The very poorest countries depend on foreign aid for their basic functioning. Major aid comes through the World Bank, the International Monetary Fund, the UN and donor countries. Because they hold the purse strings, these donors have a strong influence on African policy.
School enrollment rates in sub Saharan countries soared for two decades until 1980, when the World Bank and the International Monetary Fund demanded that African governments slash public spending to deal with a wave of economic crises. As spending stagnated, so did schools. During the 1980s, the region’s enrollment rates languished. In Mali, the spending cuts meant that all but three teacher training institutes were closed. No wonder education suffered.
You could say that the current education standards in Africa are a direct result of the actions of Western donor countries. Donors seem to have seen the error of their ways and they have reignited the push for basic education in the 1990s. Wealthy nations and global lenders like the World Bank increased contributions to basic education in sub-Saharan Africa by almost half in just four years, to an average of $723 million a year in 2003 and 2004, according to Unesco.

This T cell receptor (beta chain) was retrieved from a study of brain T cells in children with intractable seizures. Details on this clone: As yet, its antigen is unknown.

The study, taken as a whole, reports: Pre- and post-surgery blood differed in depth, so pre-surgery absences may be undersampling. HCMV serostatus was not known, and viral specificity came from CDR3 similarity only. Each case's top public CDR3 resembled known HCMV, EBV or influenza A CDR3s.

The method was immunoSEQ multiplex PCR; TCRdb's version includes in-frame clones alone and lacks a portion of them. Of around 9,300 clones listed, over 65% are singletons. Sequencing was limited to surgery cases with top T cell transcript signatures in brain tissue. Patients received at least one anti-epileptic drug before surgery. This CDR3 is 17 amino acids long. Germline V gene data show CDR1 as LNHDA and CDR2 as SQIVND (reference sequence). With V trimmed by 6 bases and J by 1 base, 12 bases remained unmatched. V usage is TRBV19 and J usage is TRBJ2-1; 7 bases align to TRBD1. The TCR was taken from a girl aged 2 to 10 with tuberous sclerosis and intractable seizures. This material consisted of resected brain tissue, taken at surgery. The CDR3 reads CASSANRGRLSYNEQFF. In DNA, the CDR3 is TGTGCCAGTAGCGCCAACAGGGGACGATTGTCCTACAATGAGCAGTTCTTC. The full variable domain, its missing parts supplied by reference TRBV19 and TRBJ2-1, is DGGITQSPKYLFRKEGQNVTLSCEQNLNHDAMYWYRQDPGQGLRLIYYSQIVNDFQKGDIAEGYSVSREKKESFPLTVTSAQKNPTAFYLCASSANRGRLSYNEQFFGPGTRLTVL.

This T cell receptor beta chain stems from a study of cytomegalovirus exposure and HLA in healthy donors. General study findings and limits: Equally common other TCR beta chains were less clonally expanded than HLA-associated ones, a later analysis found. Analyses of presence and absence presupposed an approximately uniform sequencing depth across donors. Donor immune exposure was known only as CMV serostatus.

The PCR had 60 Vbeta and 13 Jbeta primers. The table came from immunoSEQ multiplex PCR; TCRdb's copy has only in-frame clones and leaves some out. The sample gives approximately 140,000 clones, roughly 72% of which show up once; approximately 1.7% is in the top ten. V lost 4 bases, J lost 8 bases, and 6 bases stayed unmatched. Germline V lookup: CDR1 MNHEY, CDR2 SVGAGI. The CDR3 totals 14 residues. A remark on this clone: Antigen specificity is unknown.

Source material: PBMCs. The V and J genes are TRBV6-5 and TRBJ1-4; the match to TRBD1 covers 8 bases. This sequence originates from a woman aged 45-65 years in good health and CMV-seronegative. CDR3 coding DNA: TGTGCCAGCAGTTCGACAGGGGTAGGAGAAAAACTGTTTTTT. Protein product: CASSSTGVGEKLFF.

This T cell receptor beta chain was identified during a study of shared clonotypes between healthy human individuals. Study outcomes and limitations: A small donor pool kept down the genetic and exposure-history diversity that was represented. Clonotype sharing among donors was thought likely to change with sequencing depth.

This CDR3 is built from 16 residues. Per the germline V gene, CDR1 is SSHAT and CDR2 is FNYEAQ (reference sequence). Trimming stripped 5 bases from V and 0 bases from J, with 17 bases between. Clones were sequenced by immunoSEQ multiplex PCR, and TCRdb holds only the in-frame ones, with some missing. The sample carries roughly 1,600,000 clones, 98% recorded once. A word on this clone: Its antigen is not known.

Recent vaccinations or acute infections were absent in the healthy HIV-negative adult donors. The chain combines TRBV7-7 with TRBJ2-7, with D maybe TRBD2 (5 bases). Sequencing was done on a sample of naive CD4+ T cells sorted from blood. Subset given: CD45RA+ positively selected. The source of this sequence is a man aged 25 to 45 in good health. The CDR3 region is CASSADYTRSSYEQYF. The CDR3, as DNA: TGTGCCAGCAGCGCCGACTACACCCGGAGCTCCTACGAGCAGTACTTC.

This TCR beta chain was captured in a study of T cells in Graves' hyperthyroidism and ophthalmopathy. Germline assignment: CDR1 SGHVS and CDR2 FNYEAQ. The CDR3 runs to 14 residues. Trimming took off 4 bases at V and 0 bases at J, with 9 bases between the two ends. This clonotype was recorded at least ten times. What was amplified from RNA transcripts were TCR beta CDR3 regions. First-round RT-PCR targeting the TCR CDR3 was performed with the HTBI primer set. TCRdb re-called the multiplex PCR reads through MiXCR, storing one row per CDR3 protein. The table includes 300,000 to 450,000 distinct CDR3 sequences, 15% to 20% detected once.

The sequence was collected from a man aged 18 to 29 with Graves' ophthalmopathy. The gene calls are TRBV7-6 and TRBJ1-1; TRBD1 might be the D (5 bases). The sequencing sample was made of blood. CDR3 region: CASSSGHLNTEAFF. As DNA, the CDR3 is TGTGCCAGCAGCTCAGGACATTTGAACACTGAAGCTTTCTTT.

Yet even this will not enable the region to meet the United Nations’ millennium target of assuring all children a sixth-grade education by 2015. At current spending levels, the World Bank estimates, that will take sub-Saharan nations another 50 years. Achieving it within the next decade would require a ninefold increase in aid, Unesco’s experts say. They argue that donors should shift funds to Africa from other, less needy parts of the world and to primary schools from higher education.
Today’s development experts say that education is the region’s best hope. Only by educating children through at least the sixth grade, they say, can Africa attack the rise in poverty that has left it trailing the rest of the developing world. In sub-Saharan Africa, the average adult’s schooling ends at the third grade. Two in five are illiterate. No nation has ever achieved rapid and sustained economic growth with a population so poorly educated, the World Bank says.
There's a good article in the New York Times on this topic.
The School of St Jude provides quality education for 850 children from the poorest families around Arusha, Tanzania. It is a centre of excellence that is supported by private donors from Australia and other countries.